Developing a plan to save for retirement can feel daunting. The idea is basic enough: set aside money each month or year, invest it, then use it once you retire. But how much you should set aside and where you should invest it and through which vehicle (e.g. IRA, 401k, etc.), to ensure you’ll have enough money in your golden years is complicated. And the answers change constantly depending on your financial and employment situations.
That’s why 401k calculators are functionally useless.
What is a 401k Calculator?
A 401k calculator is a tool that many financial institutions provide to show you how much you should be saving each month in order to reach a certain retirement goal. It usually takes into account basic inputs like:
- Your age,
- Your 401k balance (if any),
- Annual income,
- Percent contribution,
- Employer matching,
- Retirement age,
- Average rate of return,
- Investment fees as a percent. Note: they typically leave out administrative fees which can be substantial.
Then the calculator will spit out a combination of the following predictions:
- Your monthly costs in retirement,
- Your 401k balance when you retire,
- How much of your monthly costs your 401k will cover, and sometimes
- How much you’ll pay in fees over the course of your working life.
What a 401k Calculator Actually Shows You
You might look at the above list, and think, “That’s useful information.” And it is in the sense that it’ll give you a basic idea of what happens to your savings as you continue to contribute and invest it in the market, and just how far fees can erode your savings. But here’s the hard truth: a 401k calculator is only a snapshot of what your retirement savings journey looks like right now using a standardized set of assumptions.
For instance, you might live in a high cost of living state during retirement, in that case you might need more per month in living expenses than the calculator predicts. Conversely, you might own your home outright and have very low monthly expenses at retirement. It also doesn’t take into account any other investments you might make over the course of your working life or health issues you could develop that need managing. So the calculator’s predictions can only give you a vague, general idea of what your financial situation in retirement could, potentially, maybe look like if everything stayed exactly the same as it is right now.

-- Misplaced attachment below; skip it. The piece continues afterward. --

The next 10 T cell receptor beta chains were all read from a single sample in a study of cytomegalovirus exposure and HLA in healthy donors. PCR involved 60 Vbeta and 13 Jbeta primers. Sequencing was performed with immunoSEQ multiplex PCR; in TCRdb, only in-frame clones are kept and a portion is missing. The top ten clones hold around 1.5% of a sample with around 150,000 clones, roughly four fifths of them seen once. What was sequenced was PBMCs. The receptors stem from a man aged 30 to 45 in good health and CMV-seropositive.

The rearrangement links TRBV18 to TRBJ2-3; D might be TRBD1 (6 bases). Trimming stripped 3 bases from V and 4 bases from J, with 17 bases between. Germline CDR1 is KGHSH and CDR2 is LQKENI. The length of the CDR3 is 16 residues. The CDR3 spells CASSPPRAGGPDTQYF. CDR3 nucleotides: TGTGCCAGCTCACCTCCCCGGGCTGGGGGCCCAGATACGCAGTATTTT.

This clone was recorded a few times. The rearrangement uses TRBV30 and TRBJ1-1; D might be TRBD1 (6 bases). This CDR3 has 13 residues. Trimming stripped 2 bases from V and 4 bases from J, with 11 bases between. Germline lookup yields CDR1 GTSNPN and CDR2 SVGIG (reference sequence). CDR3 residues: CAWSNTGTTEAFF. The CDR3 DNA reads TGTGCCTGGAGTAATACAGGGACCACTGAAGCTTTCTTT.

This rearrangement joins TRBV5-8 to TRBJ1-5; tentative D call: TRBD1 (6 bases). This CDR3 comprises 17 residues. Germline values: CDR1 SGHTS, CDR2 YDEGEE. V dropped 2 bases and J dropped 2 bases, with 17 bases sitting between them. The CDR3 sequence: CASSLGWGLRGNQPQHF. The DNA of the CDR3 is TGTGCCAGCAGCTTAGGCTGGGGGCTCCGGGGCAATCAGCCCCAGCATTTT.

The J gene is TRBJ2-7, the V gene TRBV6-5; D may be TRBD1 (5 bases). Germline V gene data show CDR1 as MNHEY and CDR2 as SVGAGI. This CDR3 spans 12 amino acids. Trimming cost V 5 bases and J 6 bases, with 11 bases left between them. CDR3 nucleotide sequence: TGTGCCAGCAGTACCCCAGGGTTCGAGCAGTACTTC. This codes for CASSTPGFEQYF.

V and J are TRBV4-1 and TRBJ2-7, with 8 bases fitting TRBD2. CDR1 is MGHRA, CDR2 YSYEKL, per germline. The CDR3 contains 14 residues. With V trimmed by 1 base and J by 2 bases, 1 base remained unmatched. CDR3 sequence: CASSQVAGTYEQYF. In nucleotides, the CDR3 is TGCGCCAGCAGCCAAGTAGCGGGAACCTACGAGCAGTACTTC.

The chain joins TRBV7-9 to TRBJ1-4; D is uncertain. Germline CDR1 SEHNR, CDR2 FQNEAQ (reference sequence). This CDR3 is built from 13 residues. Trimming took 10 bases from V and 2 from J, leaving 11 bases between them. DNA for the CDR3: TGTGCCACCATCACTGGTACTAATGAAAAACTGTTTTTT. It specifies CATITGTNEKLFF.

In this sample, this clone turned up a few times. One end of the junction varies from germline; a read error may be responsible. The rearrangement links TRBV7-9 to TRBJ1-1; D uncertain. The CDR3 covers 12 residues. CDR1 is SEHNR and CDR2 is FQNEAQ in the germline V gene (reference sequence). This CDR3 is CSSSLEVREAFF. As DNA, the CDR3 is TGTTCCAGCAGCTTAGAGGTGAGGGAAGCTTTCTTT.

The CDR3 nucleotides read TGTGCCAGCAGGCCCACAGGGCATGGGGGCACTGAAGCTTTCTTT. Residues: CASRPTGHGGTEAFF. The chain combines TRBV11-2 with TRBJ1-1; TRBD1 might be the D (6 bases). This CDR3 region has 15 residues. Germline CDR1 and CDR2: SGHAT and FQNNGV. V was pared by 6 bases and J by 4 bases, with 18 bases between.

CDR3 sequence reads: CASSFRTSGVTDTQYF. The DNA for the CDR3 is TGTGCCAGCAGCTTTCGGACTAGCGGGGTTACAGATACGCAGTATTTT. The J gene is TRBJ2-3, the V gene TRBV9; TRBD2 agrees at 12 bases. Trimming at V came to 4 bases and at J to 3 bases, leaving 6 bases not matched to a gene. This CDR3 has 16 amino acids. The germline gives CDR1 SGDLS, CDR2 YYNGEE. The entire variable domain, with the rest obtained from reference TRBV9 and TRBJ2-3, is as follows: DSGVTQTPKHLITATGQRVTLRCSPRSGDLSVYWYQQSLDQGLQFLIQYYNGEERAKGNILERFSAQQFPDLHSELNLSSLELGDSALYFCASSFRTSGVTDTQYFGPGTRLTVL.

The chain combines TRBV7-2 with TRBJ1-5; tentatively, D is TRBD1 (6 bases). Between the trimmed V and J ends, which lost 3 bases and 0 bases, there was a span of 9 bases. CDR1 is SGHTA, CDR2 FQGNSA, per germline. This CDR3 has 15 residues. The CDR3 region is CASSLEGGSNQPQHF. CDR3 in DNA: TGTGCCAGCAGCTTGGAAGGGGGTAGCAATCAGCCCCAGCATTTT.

We don’t have to tell you that this is an unrealistic expectation because, to quote the Greek philosopher, Heraclitus, “Change is the only constant in life.” As you earn raises, suffer unemployment, experience highs and lows in the market, change employers and your contribution percentage, change investment portfolios or perhaps roll your savings into a different savings vehicle, that original snapshot becomes outdated and therefore, irrelevant.
What’s Better than a 401k Calculator? Understanding How Compounding Affects Your Balance
The important thing to understand about saving for retirement is: the more you save (and the earlier you start), the more you earn in the market because of something called “compounding”. Compounding is what happens when the interest you earn on your principal contributions earns interest.The more frequently your money compounds, the faster it grows without any additional contributions.
It’s all about compound interest. Use the slider to see how what you set aside today can grow over time.
Another Important Thing to Understand: High Fees Erode Savings Quickly
Employer sponsored retirement savings plans are often subject to two types of fees: investment fees and administrative fees. Investment fees are what the financial institution charges for managing your portfolio of investments. The average investment fee ranges from 0.58% to 1.2% of the portfolio balance, depending on the type of fund you’re invested in.
In addition to investment fees, employers typically pass on the cost of managing the plan (i.e. administrative fees) to account holders. The administrative fees charged to individual account holders will depend on the employer, the financial institution investing the retirement plan, the company that’s actually managing the plan (this could be the employer, the financial institution or a third party), and the portfolio the savings account is invested in.
How Do I Make Sure I’m Saving Enough?
There are a few different philosophies out there and each espouses a different ideal budget percent allocation. What some people do is, take your total monthly take-home pay for your household (for 1099 employees, this is your gross pay net of taxes, for W-2 employees, this is your paycheck), and allocate the money accordingly:
- 70% for expenditures (needs + wants)
- 20% for saving (retirement savings and saving for big purchases like a house)
- 10% for your emergency fund (for unexpected crises like unemployment or a medical emergency), debt repayment or donations
This isn’t a hard and fast rule and your actual percentages will likely fluctuate depending on your current circumstances. But aiming to save some of your income is a good way to build financial health and ensure that you’ll not only be taken care of in retirement, but in a crisis as well.